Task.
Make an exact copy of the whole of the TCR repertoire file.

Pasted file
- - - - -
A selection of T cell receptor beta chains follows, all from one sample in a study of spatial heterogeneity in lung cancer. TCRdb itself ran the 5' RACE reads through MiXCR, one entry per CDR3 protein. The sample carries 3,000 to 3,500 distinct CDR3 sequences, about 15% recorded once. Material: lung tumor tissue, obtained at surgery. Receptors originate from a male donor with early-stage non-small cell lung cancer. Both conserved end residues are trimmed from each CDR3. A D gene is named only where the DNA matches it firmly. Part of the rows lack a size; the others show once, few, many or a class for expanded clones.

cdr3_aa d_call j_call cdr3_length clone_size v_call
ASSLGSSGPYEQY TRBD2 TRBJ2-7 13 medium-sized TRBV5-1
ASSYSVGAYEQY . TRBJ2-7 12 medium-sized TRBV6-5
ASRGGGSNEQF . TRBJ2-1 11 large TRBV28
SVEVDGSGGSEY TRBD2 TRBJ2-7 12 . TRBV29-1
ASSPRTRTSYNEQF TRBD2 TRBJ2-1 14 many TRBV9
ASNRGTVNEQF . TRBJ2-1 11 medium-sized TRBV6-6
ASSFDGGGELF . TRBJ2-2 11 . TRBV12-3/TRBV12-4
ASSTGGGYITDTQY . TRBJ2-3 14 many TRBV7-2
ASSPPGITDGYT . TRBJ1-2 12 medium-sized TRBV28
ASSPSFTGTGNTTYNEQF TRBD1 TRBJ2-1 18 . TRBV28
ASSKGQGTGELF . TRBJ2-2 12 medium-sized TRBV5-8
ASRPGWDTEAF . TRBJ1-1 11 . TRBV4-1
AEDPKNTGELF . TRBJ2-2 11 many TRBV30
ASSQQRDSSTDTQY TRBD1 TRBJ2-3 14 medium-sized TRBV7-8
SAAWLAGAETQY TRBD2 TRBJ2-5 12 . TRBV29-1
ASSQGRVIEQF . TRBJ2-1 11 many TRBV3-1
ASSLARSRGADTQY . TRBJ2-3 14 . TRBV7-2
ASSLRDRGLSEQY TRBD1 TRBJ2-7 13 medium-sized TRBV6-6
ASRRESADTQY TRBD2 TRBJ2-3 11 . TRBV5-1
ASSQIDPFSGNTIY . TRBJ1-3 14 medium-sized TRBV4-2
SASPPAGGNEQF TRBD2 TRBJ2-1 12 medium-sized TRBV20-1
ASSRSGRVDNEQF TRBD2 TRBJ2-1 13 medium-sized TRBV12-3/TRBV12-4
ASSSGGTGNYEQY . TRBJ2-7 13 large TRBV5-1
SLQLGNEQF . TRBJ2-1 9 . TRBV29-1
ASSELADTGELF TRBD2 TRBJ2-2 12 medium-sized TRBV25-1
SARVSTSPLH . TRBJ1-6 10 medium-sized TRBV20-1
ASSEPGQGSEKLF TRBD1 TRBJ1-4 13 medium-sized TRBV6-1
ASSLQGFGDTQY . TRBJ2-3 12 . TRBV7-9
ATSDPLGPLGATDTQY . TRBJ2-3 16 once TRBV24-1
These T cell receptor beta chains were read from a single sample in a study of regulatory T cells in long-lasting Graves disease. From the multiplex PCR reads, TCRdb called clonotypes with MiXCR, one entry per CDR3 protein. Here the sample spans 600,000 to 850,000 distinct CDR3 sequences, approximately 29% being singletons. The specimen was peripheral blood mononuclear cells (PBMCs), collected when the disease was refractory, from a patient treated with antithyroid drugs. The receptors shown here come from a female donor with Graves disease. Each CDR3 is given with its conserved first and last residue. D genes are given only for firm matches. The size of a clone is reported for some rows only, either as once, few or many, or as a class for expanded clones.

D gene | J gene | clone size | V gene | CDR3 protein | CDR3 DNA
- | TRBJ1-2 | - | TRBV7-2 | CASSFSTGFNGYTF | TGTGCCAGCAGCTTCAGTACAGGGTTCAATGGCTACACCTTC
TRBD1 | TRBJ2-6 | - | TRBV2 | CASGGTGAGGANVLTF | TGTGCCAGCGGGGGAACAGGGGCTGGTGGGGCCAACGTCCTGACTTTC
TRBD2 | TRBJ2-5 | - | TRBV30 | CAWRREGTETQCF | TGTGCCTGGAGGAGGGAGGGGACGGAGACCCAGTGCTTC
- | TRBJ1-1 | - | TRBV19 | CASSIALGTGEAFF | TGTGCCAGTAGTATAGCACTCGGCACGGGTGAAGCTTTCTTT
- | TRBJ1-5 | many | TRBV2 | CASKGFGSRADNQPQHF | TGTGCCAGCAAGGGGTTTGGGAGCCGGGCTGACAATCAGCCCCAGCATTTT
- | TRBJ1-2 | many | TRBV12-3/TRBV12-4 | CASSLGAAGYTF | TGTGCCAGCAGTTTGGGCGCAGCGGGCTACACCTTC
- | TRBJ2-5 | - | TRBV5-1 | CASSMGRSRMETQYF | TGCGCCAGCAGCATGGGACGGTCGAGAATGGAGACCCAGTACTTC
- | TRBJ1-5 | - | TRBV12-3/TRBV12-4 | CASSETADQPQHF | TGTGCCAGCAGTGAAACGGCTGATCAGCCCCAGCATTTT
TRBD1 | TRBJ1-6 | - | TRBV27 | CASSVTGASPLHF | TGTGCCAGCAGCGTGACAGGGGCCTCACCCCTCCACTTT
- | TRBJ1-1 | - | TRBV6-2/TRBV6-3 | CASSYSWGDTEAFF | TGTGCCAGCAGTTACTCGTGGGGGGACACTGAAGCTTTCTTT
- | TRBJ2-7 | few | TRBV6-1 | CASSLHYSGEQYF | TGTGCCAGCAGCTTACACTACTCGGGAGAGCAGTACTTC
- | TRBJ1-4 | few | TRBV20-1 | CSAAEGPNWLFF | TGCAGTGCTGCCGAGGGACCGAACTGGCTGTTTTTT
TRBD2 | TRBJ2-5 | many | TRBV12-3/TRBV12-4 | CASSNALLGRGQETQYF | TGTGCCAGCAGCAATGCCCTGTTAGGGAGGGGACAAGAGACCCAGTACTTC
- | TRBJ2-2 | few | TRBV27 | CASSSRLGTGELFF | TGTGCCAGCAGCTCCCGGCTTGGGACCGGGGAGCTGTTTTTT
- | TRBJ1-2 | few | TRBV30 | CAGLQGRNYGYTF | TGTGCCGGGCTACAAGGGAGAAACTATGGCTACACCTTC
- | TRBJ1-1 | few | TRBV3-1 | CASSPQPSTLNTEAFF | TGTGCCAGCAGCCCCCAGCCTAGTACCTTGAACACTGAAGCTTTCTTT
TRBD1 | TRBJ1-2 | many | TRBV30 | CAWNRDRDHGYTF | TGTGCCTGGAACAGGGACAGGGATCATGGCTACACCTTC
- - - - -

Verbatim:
A selection of T cell receptor beta chains follows, all from one sample in a study of spatial heterogeneity in lung cancer. TCRdb itself ran the 5' RACE reads through MiXCR, one entry per CDR3 protein. The sample carries 3,000 to 3,500 distinct CDR3 sequences, about 15% recorded once. Material: lung tumor tissue, obtained at surgery. Receptors originate from a male donor with early-stage non-small cell lung cancer. Both conserved end residues are trimmed from each CDR3. A D gene is named only where the DNA matches it firmly. Part of the rows lack a size; the others show once, few, many or a class for expanded clones.

cdr3_aa d_call j_call cdr3_length clone_size v_call
ASSLGSSGPYEQY TRBD2 TRBJ2-7 13 medium-sized TRBV5-1
ASSYSVGAYEQY . TRBJ2-7 12 medium-sized TRBV6-5
ASRGGGSNEQF . TRBJ2-1 11 large TRBV28
SVEVDGSGGSEY TRBD2 TRBJ2-7 12 . TRBV29-1
ASSPRTRTSYNEQF TRBD2 TRBJ2-1 14 many TRBV9
ASNRGTVNEQF . TRBJ2-1 11 medium-sized TRBV6-6
ASSFDGGGELF . TRBJ2-2 11 . TRBV12-3/TRBV12-4
ASSTGGGYITDTQY . TRBJ2-3 14 many TRBV7-2
ASSPPGITDGYT . TRBJ1-2 12 medium-sized TRBV28
ASSPSFTGTGNTTYNEQF TRBD1 TRBJ2-1 18 . TRBV28
ASSKGQGTGELF . TRBJ2-2 12 medium-sized TRBV5-8
ASRPGWDTEAF . TRBJ1-1 11 . TRBV4-1
AEDPKNTGELF . TRBJ2-2 11 many TRBV30
ASSQQRDSSTDTQY TRBD1 TRBJ2-3 14 medium-sized TRBV7-8
SAAWLAGAETQY TRBD2 TRBJ2-5 12 . TRBV29-1
ASSQGRVIEQF . TRBJ2-1 11 many TRBV3-1
ASSLARSRGADTQY . TRBJ2-3 14 . TRBV7-2
ASSLRDRGLSEQY TRBD1 TRBJ2-7 13 medium-sized TRBV6-6
ASRRESADTQY TRBD2 TRBJ2-3 11 . TRBV5-1
ASSQIDPFSGNTIY . TRBJ1-3 14 medium-sized TRBV4-2
SASPPAGGNEQF TRBD2 TRBJ2-1 12 medium-sized TRBV20-1
ASSRSGRVDNEQF TRBD2 TRBJ2-1 13 medium-sized TRBV12-3/TRBV12-4
ASSSGGTGNYEQY . TRBJ2-7 13 large TRBV5-1
SLQLGNEQF . TRBJ2-1 9 . TRBV29-1
ASSELADTGELF TRBD2 TRBJ2-2 12 medium-sized TRBV25-1
SARVSTSPLH . TRBJ1-6 10 medium-sized TRBV20-1
ASSEPGQGSEKLF TRBD1 TRBJ1-4 13 medium-sized TRBV6-1
ASSLQGFGDTQY . TRBJ2-3 12 . TRBV7-9
ATSDPLGPLGATDTQY . TRBJ2-3 16 once TRBV24-1
These T cell receptor beta chains were read from a single sample in a study of regulatory T cells in long-lasting Graves disease. From the multiplex PCR reads, TCRdb called clonotypes with MiXCR, one entry per CDR3 protein. Here the sample spans 600,000 to 850,000 distinct CDR3 sequences, approximately 29% being singletons. The specimen was peripheral blood mononuclear cells (PBMCs), collected when the disease was refractory, from a patient treated with antithyroid drugs. The receptors shown here come from a female donor with Graves disease. Each CDR3 is given with its conserved first and last residue. D genes are given only for firm matches. The size of a clone is reported for some rows only, either as once, few or many, or as a class for expanded clones.

D gene | J gene | clone size | V gene | CDR3 protein | CDR3 DNA
- | TRBJ1-2 | - | TRBV7-2 | CASSFSTGFNGYTF | TGTGCCAGCAGCTTCAGTACAGGGTTCAATGGCTACACCTTC
TRBD1 | TRBJ2-6 | - | TRBV2 | CASGGTGAGGANVLTF | TGTGCCAGCGGGGGAACAGGGGCTGGTGGGGCCAACGTCCTGACTTTC
TRBD2 | TRBJ2-5 | - | TRBV30 | CAWRREGTETQCF | TGTGCCTGGAGGAGGGAGGGGACGGAGACCCAGTGCTTC
- | TRBJ1-1 | - | TRBV19 | CASSIALGTGEAFF | TGTGCCAGTAGTATAGCACTCGGCACGGGTGAAGCTTTCTTT
- | TRBJ1-5 | many | TRBV2 | CASKGFGSRADNQPQHF | TGTGCCAGCAAGGGGTTTGGGAGCCGGGCTGACAATCAGCCCCAGCATTTT
- | TRBJ1-2 | many | TRBV12-3/TRBV12-4 | CASSLGAAGYTF | TGTGCCAGCAGTTTGGGCGCAGCGGGCTACACCTTC
- | TRBJ2-5 | - | TRBV5-1 | CASSMGRSRMETQYF | TGCGCCAGCAGCATGGGACGGTCGAGAATGGAGACCCAGTACTTC
- | TRBJ1-5 | - | TRBV12-3/TRBV12-4 | CASSETADQPQHF | TGTGCCAGCAGTGAAACGGCTGATCAGCCCCAGCATTTT
TRBD1 | TRBJ1-6 | - | TRBV27 | CASSVTGASPLHF | TGTGCCAGCAGCGTGACAGGGGCCTCACCCCTCCACTTT
- | TRBJ1-1 | - | TRBV6-2/TRBV6-3 | CASSYSWGDTEAFF | TGTGCCAGCAGTTACTCGTGGGGGGACACTGAAGCTTTCTTT
- | TRBJ2-7 | few | TRBV6-1 | CASSLHYSGEQYF | TGTGCCAGCAGCTTACACTACTCGGGAGAGCAGTACTTC
- | TRBJ1-4 | few | TRBV20-1 | CSAAEGPNWLFF | TGCAGTGCTGCCGAGGGACCGAACTGGCTGTTTTTT
TRBD2 | TRBJ2-5 | many | TRBV12-3/TRBV12-4 | CASSNALLGRGQETQYF | TGTGCCAGCAGCAATGCCCTGTTAGGGAGGGGACAAGAGACCCAGTACTTC
- | TRBJ2-2 | few | TRBV27 | CASSSRLGTGELFF | TGTGCCAGCAGCTCCCGGCTTGGGACCGGGGAGCTGTTTTTT
- | TRBJ1-2 | few | TRBV30 | CAGLQGRNYGYTF | TGTGCCGGGCTACAAGGGAGAAACTATGGCTACACCTTC
- | TRBJ1-1 | few | TRBV3-1 | CASSPQPSTLNTEAFF | TGTGCCAGCAGCCCCCAGCCTAGTACCTTGAACACTGAAGCTTTCTTT
TRBD1 | TRBJ1-2 | many | TRBV30 | CAWNRDRDHGYTF | TGTGCCTGGAACAGGGACAGGGATCATGGCTACACCTTC